Does set notation apply also for sequence?

I have a very simple question with regards to the notation of sequences. To illustrate the question, consider the following pseudo-code:

procedure fun(P):
// input $P = \langle p_0,\ldots,p_{n-1}\rangle$
if $P == \langle \rangle$ return;
for all $p_i \in P$
fun($\langle p_i,\ldots,p_{n-1}\rangle$);

That is, the variable $P$ denotes a sequence of elements, where order matters.

1. Now the question is, can I check for an empty sequence like in the if statement ($P == \langle \rangle$)? If this is correct, do you still prefer another notation, e.g., $P == \emptyset$?

2. Is the call fun($\langle p_i,\ldots,p_{n-1}\rangle$) correct? or should I use something like e.g., fun($P \setminus \langle p_i \rangle$)? Is the latter correct at all, i.e., can I use the set notation with sequence, but instead of curly braces used angled braces, like $P \setminus \langle p_i \rangle$?

Thank you in advance

• Well, then how do I express that statement using sequences, as $P$ for me is a sequence not a set? I.e., how do I express $P\setminus \{p_i\}$ for sequences. – 3.14 Nov 25 '16 at 15:44
• $P\setminus \{p_i\}$ means "set-minus": the **set** $P$ without the subset $\{p_i\}$. I don't think you mean to say that, even allowing for angled brackets instead of curly ones. Unless otherwise noted, a set is not assumed to be ordered. Take set $A = \{ 0, 1, 2, 3\} = \{2, 1, 3, 0\}$. It sounds, perhaps, that you want a partially ordered set, but then you need to designate how to compare the $p_i's$ – Namaste Nov 25 '16 at 15:52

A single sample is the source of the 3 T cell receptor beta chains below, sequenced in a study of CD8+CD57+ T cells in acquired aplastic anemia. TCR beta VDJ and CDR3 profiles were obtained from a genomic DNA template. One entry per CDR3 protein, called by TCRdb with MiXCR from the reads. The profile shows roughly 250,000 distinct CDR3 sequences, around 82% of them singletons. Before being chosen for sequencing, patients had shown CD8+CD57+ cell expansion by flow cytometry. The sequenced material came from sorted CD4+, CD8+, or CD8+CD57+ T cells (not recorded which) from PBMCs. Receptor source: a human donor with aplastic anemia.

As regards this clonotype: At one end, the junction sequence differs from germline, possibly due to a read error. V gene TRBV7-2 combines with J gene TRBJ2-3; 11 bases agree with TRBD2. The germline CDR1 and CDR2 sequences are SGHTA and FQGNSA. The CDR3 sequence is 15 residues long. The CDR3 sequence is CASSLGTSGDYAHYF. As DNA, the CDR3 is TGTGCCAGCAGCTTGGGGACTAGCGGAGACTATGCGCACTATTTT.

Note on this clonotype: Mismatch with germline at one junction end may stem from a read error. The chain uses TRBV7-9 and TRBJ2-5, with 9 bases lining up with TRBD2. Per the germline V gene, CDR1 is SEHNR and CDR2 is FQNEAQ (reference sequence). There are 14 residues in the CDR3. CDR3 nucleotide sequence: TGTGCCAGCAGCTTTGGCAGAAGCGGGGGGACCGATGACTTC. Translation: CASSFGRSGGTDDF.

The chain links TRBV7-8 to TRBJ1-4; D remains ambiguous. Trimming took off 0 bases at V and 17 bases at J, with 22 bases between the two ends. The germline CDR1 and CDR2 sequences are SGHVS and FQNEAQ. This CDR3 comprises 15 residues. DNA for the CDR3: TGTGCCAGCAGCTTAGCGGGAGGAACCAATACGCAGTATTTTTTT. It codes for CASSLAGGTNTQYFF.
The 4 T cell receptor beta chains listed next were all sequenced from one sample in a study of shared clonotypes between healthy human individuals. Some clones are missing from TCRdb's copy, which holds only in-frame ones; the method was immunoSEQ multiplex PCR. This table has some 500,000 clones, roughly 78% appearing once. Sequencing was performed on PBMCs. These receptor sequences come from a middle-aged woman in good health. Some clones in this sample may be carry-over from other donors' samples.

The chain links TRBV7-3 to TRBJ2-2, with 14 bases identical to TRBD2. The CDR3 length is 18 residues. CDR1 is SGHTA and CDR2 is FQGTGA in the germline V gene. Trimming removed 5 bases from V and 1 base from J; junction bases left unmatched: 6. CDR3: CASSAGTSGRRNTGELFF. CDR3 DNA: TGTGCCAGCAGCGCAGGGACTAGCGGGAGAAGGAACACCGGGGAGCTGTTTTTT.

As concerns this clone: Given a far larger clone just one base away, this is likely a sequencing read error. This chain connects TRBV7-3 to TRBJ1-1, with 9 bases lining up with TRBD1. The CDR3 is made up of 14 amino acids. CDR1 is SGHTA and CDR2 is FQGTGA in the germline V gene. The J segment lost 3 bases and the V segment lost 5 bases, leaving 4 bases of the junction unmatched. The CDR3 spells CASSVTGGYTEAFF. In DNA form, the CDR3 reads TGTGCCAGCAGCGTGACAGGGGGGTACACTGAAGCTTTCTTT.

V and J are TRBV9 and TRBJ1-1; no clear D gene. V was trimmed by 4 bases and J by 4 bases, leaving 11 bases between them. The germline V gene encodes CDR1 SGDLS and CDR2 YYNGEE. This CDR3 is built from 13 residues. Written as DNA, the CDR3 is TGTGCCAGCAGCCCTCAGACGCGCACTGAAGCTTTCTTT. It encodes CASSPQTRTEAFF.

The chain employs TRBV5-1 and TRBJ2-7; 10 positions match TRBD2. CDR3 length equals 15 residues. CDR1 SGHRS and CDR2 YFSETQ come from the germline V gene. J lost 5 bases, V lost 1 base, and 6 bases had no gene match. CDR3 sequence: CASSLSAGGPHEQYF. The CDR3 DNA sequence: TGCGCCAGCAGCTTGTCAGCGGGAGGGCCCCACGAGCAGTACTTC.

• What is it you want to express with $P\setminus \langle p_i \rangle$? – Namaste Nov 25 '16 at 15:53
• With $P \setminus \langle p_i \rangle$ I want to express that I have extracted the element $p_i$ from $P$, and now $P$ has one element less (removed $p_i$). Since you're saying that my expression is incorrect, then how to correctly express it for sequences? – 3.14 Nov 25 '16 at 15:56
• The backslash is customarily used in math to mean to identify a set, but also exclude any of its elements that share elements with the excluded set, So $A\setminus B$ excludes all elements in $A\cap B$. – Namaste Nov 25 '16 at 15:59

In particular, we can represent a sequence as a function, whose domain is a subset of the natural numbers. Additionally, a function is a sets of ordered pairs $(x,y)$, where $x$ is the input and $y$ is the output. By expressing a list as a set, we can apply the relevant notation for sets and would allow the reader to work with more familiar notation.
In sum, to answer both of your questions, by recasting the sequence as a set $P$, you can then make mathematically correct statements of the form $P == \emptyset$ and $P \setminus \{p_{i}\}$.